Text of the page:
Lauren Cranston is declared guilty in a conspiracy to siphon 5 million

Lauren Cranston is declared guilty in a conspiracy to siphon $105 million

Lauren Anne Cranston, daughter of a former Tax Office deputy commissioner, was found guilty of involvement in a conspiracy to siphon $105 million from a payroll business after her brother and two others were convicted.

She faced trial in the NSW Supreme Court, denying conspiring with another to dishonestly cause a loss to the Commonwealth and conspiring to deal with more than $1 million believed to be the proceeds of crime.

Her brother, Adam Cranston, was found guilty of the same charges last week, along with former solicitor Dev Menon and former professional snowboarder Jason Onley. Lauren Cranston began sobbing in court on Monday afternoon after the jury found her guilty of both charges.

The charges arose from a police investigation called Operation Elbrus, which recorded many conversations and telephone calls involving the accused from late 2016.

The Crown had alleged the five accused agreed upon a scheme with others to not remit 100 per cent of PAYG and GST to the ATO from clients of the payroll business Plutus Payroll, siphoning $105 million between March 2014 and May 2017. The tax debt was alleged to have been held by second-tier companies with vulnerable people installed as straw directors.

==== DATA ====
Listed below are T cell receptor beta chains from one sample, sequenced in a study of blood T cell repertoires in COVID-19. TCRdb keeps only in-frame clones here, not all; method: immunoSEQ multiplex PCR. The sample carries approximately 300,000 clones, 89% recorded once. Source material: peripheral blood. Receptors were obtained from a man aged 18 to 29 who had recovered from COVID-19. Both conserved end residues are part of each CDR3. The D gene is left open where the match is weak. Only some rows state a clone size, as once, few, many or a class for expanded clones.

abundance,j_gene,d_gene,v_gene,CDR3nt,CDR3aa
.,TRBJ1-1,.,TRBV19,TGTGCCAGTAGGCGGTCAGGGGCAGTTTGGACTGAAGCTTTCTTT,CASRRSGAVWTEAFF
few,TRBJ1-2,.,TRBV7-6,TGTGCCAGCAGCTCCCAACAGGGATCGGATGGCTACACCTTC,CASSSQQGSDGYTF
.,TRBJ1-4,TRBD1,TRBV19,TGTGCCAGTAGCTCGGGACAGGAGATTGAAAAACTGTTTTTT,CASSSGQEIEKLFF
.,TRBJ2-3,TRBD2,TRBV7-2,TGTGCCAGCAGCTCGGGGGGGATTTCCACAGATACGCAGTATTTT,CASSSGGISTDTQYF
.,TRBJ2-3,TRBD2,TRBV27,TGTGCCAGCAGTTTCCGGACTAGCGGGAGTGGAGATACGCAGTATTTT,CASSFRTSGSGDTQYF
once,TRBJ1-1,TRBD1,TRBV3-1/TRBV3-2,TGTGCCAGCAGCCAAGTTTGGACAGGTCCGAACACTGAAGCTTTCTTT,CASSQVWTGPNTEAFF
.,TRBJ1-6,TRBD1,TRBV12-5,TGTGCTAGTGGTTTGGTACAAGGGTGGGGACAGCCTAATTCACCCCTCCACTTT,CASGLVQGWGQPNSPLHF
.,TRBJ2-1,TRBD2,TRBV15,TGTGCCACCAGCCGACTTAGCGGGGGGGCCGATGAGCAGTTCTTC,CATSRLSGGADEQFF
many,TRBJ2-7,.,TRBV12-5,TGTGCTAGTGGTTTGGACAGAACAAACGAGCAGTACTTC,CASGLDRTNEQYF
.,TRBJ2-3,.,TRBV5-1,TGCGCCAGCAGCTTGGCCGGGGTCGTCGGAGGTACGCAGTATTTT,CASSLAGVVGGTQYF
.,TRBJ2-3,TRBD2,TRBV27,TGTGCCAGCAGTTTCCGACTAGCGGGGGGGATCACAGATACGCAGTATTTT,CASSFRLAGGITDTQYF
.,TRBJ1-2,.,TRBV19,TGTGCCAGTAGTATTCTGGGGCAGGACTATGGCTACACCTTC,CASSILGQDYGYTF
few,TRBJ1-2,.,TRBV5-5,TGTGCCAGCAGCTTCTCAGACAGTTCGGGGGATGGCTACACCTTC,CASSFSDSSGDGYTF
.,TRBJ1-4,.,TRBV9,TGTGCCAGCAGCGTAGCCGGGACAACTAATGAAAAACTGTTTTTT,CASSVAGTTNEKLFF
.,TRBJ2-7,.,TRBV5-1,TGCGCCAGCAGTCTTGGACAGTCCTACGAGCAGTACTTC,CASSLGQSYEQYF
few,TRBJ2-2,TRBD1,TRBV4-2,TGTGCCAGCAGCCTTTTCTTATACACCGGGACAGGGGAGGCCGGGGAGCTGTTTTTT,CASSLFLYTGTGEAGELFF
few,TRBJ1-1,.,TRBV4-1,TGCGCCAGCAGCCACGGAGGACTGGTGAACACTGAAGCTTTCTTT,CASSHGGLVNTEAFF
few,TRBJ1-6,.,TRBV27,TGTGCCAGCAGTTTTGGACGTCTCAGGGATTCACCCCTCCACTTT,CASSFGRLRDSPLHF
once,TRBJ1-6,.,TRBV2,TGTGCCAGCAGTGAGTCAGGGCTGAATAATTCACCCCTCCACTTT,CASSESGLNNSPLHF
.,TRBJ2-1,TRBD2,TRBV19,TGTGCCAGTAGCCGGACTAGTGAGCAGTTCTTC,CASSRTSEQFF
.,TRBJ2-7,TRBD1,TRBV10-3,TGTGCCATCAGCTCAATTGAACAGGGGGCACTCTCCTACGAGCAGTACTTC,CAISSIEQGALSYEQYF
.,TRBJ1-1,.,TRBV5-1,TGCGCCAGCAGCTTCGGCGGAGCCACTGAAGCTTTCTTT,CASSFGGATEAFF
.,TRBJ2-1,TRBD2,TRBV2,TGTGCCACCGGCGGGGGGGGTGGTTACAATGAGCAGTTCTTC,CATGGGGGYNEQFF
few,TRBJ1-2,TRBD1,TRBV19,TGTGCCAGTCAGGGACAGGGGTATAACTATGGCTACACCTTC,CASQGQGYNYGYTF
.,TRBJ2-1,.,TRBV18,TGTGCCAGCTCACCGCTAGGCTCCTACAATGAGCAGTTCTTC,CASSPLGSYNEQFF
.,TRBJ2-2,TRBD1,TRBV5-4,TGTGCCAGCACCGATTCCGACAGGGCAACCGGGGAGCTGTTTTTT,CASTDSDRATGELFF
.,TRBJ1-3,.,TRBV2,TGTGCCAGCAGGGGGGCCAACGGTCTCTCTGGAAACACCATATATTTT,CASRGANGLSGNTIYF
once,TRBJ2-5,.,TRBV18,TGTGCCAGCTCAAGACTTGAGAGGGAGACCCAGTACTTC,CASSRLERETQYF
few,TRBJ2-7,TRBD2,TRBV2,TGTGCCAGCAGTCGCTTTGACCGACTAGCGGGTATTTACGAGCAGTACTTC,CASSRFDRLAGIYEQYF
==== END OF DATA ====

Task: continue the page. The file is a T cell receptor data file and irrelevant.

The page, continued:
The Crown argued that Lauren Cranston was involved in manual tasks such as processing payroll, including not remitting the correct PAYG and GST to the ATO.

Prosecutors said any suggestion that she knew nothing was a drastic understatement as she attended meetings about the scheme and used tens of thousands of Plutus dollars on a property in Picton.

Defence barrister Troy Anderson argued his client was “doing her job” and believed she was paying sufficient tax, based on the instructions of Menon and her brother. He said she was not part of any conspiracies if they existed.


Jurors continue to deliberate in the case of Patrick Willmott, who faced trial on the same two charges. Willmott was alleged to have been involved from the start managing inaugural second-tier company Keystone. His barrister Luke Brasch argued his client was not a party to either conspiracy and, if they existed, he did not know about them.

The Cranston siblings are the children of former ATO deputy commissioner Michael Cranston, who the jury was told was not accused of any wrongdoing.

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